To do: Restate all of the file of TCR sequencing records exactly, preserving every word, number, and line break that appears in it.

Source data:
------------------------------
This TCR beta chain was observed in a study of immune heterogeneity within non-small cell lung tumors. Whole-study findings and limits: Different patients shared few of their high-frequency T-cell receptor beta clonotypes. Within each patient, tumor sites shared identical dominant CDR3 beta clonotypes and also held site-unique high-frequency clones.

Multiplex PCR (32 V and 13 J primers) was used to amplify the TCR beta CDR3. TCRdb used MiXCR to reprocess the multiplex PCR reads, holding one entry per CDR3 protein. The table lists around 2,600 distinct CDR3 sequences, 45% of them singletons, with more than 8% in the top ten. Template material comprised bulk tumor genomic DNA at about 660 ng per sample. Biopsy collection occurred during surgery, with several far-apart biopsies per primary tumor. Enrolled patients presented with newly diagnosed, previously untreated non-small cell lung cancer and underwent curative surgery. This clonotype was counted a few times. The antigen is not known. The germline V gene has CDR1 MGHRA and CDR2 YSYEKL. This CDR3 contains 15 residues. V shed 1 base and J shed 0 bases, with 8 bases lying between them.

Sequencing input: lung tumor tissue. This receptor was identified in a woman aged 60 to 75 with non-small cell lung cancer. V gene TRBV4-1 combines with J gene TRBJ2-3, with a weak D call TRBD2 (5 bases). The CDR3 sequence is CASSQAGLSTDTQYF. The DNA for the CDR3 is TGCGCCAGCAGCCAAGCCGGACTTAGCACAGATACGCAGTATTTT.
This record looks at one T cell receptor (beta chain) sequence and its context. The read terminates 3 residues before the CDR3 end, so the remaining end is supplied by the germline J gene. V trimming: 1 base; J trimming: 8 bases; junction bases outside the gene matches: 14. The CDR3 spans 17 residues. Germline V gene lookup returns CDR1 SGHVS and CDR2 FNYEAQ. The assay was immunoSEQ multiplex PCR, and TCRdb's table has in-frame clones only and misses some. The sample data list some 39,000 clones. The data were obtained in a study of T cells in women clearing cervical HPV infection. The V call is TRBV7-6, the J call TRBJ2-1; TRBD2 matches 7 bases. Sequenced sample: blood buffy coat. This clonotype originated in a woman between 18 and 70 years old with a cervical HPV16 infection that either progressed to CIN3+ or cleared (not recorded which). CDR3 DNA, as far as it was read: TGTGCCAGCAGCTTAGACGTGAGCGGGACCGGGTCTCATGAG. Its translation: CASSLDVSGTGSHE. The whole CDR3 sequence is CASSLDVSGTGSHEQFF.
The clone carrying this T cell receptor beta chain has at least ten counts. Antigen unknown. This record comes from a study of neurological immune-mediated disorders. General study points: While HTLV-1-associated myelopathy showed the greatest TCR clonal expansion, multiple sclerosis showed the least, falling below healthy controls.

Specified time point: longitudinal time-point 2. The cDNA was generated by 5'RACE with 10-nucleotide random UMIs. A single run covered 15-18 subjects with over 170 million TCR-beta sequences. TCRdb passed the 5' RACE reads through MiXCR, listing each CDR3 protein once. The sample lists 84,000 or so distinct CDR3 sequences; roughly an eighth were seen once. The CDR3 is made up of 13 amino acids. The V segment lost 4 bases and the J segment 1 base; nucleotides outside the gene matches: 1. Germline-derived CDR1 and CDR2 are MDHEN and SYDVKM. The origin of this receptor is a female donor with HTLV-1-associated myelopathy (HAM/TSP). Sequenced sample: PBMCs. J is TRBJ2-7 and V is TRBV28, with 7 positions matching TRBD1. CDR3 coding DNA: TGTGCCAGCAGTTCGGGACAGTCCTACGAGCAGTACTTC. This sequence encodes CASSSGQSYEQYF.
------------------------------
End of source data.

This TCR beta chain was observed in a study of immune heterogeneity within non-small cell lung tumors. Whole-study findings and limits: Different patients shared few of their high-frequency T-cell receptor beta clonotypes. Within each patient, tumor sites shared identical dominant CDR3 beta clonotypes and also held site-unique high-frequency clones.

Multiplex PCR (32 V and 13 J primers) was used to amplify the TCR beta CDR3. TCRdb used MiXCR to reprocess the multiplex PCR reads, holding one entry per CDR3 protein. The table lists around 2,600 distinct CDR3 sequences, 45% of them singletons, with more than 8% in the top ten. Template material comprised bulk tumor genomic DNA at about 660 ng per sample. Biopsy collection occurred during surgery, with several far-apart biopsies per primary tumor. Enrolled patients presented with newly diagnosed, previously untreated non-small cell lung cancer and underwent curative surgery. This clonotype was counted a few times. The antigen is not known. The germline V gene has CDR1 MGHRA and CDR2 YSYEKL. This CDR3 contains 15 residues. V shed 1 base and J shed 0 bases, with 8 bases lying between them.

Sequencing input: lung tumor tissue. This receptor was identified in a woman aged 60 to 75 with non-small cell lung cancer. V gene TRBV4-1 combines with J gene TRBJ2-3, with a weak D call TRBD2 (5 bases). The CDR3 sequence is CASSQAGLSTDTQYF. The DNA for the CDR3 is TGCGCCAGCAGCCAAGCCGGACTTAGCACAGATACGCAGTATTTT.
This record looks at one T cell receptor (beta chain) sequence and its context. The read terminates 3 residues before the CDR3 end, so the remaining end is supplied by the germline J gene. V trimming: 1 base; J trimming: 8 bases; junction bases outside the gene matches: 14. The CDR3 spans 17 residues. Germline V gene lookup returns CDR1 SGHVS and CDR2 FNYEAQ. The assay was immunoSEQ multiplex PCR, and TCRdb's table has in-frame clones only and misses some. The sample data list some 39,000 clones. The data were obtained in a study of T cells in women clearing cervical HPV infection. The V call is TRBV7-6, the J call TRBJ2-1; TRBD2 matches 7 bases. Sequenced sample: blood buffy coat. This clonotype originated in a woman between 18 and 70 years old with a cervical HPV16 infection that either progressed to CIN3+ or cleared (not recorded which). CDR3 DNA, as far as it was read: TGTGCCAGCAGCTTAGACGTGAGCGGGACCGGGTCTCATGAG. Its translation: CASSLDVSGTGSHE. The whole CDR3 sequence is CASSLDVSGTGSHEQFF.
The clone carrying this T cell receptor beta chain has at least ten counts. Antigen unknown. This record comes from a study of neurological immune-mediated disorders. General study points: While HTLV-1-associated myelopathy showed the greatest TCR clonal expansion, multiple sclerosis showed the least, falling below healthy controls.

Specified time point: longitudinal time-point 2. The cDNA was generated by 5'RACE with 10-nucleotide random UMIs. A single run covered 15-18 subjects with over 170 million TCR-beta sequences. TCRdb passed the 5' RACE reads through MiXCR, listing each CDR3 protein once. The sample lists 84,000 or so distinct CDR3 sequences; roughly an eighth were seen once. The CDR3 is made up of 13 amino acids. The V segment lost 4 bases and the J segment 1 base; nucleotides outside the gene matches: 1. Germline-derived CDR1 and CDR2 are MDHEN and SYDVKM. The origin of this receptor is a female donor with HTLV-1-associated myelopathy (HAM/TSP). Sequenced sample: PBMCs. J is TRBJ2-7 and V is TRBV28, with 7 positions matching TRBD1. CDR3 coding DNA: TGTGCCAGCAGTTCGGGACAGTCCTACGAGCAGTACTTC. This sequence encodes CASSSGQSYEQYF.